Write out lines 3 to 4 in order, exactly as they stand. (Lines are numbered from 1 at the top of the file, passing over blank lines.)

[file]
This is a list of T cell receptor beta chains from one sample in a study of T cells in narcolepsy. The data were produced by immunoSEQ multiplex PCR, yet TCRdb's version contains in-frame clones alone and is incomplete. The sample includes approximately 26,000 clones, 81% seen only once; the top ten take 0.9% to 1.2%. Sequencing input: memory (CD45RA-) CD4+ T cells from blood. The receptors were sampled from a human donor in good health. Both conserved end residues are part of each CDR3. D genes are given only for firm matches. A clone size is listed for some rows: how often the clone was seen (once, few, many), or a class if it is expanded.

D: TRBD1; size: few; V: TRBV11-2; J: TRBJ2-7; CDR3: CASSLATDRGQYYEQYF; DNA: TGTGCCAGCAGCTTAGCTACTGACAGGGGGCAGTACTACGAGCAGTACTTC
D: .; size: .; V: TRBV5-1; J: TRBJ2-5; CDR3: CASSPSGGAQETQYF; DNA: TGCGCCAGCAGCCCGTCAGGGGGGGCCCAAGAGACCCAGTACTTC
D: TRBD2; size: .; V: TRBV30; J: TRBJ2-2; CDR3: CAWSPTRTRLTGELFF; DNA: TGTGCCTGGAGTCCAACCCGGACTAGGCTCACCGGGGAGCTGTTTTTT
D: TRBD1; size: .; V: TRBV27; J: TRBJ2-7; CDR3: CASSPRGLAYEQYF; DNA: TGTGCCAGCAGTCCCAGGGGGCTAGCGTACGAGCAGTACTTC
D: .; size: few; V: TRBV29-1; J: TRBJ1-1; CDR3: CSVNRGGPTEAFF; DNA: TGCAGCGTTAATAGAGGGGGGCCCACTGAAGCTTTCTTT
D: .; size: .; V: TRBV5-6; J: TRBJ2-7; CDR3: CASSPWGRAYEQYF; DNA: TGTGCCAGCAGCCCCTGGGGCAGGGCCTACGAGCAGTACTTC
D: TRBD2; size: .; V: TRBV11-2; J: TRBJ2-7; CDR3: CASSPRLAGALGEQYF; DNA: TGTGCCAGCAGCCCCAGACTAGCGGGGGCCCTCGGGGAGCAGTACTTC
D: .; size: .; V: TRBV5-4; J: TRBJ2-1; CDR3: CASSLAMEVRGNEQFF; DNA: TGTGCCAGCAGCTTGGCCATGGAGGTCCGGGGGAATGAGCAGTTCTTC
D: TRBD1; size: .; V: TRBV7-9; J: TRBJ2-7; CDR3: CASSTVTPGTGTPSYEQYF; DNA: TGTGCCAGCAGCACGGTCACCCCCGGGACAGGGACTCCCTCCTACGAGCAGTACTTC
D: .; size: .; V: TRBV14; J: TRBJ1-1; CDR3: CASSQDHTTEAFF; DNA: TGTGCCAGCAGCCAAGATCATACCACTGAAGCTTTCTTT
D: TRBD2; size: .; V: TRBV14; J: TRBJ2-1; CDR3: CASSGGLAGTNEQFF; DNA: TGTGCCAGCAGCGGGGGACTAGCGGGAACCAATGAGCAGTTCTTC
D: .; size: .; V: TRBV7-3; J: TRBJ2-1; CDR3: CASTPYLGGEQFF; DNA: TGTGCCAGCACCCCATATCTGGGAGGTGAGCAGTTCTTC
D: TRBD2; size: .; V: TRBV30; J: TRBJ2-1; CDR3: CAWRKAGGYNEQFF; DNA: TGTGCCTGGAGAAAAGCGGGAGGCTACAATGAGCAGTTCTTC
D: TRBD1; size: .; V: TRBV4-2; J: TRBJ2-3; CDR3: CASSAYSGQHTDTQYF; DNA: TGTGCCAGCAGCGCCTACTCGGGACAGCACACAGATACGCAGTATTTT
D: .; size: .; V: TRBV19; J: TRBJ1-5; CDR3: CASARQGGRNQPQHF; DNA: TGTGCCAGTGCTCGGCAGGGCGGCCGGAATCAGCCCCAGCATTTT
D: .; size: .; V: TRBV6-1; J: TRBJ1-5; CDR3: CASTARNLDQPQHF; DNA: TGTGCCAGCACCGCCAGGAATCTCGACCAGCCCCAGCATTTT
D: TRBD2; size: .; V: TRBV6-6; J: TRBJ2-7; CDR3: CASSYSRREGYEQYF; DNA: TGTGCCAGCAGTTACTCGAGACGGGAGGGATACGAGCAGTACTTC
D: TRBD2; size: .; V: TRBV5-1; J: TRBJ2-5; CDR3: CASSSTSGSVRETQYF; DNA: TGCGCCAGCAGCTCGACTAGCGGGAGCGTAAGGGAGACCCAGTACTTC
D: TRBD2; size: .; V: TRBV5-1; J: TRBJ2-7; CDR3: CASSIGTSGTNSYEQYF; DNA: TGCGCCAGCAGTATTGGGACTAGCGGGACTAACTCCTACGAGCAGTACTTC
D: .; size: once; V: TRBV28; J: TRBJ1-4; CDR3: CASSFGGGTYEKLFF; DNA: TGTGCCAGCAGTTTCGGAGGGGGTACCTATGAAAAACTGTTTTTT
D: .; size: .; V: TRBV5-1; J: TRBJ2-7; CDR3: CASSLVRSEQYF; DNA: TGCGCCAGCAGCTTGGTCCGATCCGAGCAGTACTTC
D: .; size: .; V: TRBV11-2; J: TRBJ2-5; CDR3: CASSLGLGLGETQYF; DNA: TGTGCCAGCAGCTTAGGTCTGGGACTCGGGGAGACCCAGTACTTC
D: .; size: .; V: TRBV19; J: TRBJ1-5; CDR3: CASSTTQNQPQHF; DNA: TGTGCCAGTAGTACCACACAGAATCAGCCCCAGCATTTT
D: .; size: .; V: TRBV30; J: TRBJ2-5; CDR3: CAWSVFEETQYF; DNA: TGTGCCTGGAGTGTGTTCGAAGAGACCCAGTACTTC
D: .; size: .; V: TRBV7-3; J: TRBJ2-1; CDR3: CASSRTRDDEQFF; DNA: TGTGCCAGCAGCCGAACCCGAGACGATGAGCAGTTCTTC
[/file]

D: .; size: .; V: TRBV5-1; J: TRBJ2-5; CDR3: CASSPSGGAQETQYF; DNA: TGCGCCAGCAGCCCGTCAGGGGGGGCCCAAGAGACCCAGTACTTC
D: TRBD2; size: .; V: TRBV30; J: TRBJ2-2; CDR3: CAWSPTRTRLTGELFF; DNA: TGTGCCTGGAGTCCAACCCGGACTAGGCTCACCGGGGAGCTGTTTTTT